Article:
In terms of political institutions, in the first set of countries the type of state formation and development that had taken place in the 19th century would have continued. The evidence clearly suggests that states such as the Tswana states in Botswana, the Asante state in Ghana, or the Rwanda state were becoming more centralised and consolidated. This does not imply that economic institutions were necessarily becoming better. Nevertheless, political centralisation is a prerequisite for order and public good provision2 and though states also collapse, once started there are strong forces leading political centralisation to intensify. In the second and third sets we similarly assume that political institutions would have continued on the path they had in the 19th century.

Colonialism retarded development

Taking into account these trends as well as recognising the need for a counterfactual we argue that in two sorts of colonies there is a clear case to be made for colonialism retarding development; those with a centralised state at the time of Scramble for Africa and those of white settlement.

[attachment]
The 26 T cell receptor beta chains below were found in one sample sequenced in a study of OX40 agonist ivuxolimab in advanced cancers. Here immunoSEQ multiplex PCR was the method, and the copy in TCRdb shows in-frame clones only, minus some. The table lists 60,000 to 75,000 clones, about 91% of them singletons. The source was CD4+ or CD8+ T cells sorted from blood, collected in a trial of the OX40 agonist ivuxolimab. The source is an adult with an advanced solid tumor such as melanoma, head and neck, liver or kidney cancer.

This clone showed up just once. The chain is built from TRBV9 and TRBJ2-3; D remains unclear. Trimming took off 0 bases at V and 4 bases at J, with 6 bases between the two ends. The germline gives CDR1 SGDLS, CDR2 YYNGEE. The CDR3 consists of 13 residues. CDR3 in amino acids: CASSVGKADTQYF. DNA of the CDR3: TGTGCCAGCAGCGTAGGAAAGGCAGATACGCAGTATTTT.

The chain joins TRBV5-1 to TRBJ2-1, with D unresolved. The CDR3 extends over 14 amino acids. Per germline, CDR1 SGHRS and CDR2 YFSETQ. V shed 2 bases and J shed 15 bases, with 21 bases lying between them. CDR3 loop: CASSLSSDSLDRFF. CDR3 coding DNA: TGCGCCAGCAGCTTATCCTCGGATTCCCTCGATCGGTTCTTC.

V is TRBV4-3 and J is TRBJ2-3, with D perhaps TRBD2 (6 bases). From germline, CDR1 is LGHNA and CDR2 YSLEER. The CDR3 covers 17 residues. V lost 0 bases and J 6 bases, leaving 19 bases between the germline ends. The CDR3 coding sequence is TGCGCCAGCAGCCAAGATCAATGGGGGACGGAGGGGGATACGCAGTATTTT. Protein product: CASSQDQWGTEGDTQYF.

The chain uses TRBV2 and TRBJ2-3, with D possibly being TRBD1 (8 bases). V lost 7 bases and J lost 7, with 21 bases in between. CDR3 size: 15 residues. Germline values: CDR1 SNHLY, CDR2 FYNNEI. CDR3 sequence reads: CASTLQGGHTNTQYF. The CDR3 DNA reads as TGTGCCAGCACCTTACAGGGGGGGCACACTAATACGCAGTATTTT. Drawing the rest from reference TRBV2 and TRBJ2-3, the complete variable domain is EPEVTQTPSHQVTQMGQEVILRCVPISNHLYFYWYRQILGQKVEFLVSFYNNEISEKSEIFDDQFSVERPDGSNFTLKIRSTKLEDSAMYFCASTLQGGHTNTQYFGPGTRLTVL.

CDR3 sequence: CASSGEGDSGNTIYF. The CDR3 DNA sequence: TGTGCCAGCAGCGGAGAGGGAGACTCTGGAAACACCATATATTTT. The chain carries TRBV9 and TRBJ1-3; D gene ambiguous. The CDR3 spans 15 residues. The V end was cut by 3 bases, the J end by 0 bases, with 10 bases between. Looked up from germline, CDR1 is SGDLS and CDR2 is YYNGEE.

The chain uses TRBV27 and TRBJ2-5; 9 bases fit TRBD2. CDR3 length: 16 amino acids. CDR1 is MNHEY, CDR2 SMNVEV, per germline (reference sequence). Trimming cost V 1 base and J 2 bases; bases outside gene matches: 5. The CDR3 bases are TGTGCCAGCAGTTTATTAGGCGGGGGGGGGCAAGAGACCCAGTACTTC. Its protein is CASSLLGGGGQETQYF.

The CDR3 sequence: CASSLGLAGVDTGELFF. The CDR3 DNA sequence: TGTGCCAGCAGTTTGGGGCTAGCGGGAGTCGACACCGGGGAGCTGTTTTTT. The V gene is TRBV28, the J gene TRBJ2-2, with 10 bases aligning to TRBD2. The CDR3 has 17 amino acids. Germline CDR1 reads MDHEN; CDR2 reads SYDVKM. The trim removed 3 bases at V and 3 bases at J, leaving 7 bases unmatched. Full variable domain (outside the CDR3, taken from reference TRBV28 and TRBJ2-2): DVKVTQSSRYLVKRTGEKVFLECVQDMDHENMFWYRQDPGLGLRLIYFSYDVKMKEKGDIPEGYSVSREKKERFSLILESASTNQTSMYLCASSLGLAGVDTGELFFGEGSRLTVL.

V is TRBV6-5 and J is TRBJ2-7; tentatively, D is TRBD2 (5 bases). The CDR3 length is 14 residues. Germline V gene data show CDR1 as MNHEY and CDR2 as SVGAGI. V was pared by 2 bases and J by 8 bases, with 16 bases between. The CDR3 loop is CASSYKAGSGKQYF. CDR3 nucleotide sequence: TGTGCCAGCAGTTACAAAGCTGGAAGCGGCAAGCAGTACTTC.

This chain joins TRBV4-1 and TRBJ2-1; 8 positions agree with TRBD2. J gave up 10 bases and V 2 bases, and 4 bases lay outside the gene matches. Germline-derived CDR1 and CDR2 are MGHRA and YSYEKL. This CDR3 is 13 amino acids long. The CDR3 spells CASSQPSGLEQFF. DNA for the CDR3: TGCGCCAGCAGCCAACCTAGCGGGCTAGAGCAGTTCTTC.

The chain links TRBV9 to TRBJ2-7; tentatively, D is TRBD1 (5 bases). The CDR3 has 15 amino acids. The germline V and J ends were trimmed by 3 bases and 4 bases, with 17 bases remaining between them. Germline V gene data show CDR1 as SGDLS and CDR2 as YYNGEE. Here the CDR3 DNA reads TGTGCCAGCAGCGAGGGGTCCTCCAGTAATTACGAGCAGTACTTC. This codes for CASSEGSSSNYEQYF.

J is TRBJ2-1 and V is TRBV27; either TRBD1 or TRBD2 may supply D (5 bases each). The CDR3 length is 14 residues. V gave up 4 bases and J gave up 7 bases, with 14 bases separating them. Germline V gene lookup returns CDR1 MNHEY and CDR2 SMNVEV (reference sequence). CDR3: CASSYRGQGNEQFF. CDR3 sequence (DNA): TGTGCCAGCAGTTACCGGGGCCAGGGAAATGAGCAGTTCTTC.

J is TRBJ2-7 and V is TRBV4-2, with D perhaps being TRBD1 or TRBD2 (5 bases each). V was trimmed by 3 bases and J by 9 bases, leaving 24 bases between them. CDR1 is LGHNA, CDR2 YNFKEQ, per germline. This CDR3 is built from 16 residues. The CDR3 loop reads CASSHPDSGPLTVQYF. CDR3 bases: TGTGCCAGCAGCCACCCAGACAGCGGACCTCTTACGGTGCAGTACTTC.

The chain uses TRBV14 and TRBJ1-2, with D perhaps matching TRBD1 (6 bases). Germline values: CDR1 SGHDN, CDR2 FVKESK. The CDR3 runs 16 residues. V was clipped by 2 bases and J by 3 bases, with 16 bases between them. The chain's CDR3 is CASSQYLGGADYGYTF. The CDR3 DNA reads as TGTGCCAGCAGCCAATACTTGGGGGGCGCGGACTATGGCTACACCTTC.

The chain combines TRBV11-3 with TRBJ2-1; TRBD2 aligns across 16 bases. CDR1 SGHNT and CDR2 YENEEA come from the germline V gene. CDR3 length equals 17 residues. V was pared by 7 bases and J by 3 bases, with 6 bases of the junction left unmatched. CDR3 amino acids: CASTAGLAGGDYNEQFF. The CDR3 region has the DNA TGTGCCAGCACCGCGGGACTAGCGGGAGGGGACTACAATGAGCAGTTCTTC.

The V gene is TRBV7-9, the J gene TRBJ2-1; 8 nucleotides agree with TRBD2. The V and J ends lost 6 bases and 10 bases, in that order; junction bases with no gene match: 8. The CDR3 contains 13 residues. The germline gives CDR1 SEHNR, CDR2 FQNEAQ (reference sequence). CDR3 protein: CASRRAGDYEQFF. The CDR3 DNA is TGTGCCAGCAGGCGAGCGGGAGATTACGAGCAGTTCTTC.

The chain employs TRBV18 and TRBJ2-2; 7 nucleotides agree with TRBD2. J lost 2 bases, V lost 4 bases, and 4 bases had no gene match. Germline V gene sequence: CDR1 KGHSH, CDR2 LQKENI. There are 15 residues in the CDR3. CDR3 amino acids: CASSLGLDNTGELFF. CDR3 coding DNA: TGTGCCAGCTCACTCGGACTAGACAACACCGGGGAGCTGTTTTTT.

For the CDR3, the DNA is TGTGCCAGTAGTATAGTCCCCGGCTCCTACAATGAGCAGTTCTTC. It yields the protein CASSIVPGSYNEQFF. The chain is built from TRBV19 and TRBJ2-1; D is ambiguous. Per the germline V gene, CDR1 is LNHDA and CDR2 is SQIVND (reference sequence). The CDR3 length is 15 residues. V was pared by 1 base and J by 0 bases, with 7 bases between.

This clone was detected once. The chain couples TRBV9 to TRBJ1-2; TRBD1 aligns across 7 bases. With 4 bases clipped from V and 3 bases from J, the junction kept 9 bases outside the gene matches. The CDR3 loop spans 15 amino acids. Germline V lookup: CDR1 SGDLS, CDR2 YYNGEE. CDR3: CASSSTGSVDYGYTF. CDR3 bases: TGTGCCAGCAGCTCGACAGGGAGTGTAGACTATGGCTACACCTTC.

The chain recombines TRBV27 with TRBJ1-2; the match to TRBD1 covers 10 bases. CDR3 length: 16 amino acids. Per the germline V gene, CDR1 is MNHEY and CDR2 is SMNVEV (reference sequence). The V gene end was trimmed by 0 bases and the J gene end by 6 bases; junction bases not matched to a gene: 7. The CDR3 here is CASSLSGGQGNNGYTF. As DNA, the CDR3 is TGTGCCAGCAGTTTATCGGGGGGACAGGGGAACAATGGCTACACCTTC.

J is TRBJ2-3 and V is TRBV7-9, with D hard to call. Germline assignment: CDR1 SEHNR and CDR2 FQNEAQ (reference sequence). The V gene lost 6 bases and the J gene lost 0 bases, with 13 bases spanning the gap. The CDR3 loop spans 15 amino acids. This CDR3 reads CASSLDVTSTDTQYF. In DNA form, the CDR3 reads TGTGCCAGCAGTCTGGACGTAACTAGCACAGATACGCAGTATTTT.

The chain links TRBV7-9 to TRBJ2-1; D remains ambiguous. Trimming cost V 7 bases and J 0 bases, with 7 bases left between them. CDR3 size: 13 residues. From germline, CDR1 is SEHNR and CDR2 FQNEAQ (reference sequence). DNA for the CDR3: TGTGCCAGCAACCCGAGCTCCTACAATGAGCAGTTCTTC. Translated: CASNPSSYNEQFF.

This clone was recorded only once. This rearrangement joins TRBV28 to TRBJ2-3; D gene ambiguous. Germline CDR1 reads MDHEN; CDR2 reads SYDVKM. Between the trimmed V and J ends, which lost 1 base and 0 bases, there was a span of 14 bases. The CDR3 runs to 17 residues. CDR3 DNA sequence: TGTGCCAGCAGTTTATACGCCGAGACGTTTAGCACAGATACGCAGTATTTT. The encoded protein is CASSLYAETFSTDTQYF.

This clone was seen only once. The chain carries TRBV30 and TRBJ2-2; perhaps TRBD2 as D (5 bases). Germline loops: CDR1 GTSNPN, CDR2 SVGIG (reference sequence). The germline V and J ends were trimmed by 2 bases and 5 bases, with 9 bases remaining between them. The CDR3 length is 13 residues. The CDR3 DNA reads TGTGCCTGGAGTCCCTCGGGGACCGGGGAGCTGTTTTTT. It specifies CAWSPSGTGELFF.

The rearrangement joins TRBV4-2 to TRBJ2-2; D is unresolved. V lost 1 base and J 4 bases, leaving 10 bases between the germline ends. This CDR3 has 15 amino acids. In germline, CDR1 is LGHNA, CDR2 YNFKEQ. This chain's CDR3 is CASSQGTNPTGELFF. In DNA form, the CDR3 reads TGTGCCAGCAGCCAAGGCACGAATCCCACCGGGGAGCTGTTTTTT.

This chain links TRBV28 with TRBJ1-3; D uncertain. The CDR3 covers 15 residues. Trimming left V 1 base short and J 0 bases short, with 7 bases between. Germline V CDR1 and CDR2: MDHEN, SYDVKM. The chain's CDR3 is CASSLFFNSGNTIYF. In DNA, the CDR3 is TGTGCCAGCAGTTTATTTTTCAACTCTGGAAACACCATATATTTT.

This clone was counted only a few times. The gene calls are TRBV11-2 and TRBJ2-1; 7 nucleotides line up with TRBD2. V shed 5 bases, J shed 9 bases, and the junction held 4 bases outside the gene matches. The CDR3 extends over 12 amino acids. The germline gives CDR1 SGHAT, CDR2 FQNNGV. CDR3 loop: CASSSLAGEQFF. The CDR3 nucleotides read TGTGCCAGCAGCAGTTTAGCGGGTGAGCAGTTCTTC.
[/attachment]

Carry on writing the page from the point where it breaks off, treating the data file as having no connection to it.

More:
In the former, just the assumption that the previous patterns of political development would continue is sufficient to argue that these countries would be more developed today. Colonialism not only blocked further political development, but indirect rule made local elites less accountable to their citizens. After independence, even if these states had a coherence others lacked, they had far more predatory rulers. These polities also suffered from the uniform colonial legacies of racism, stereotypes and misconceptions that Africans may not have had and which have since caused immense problems, most notably in Burundi and Rwanda.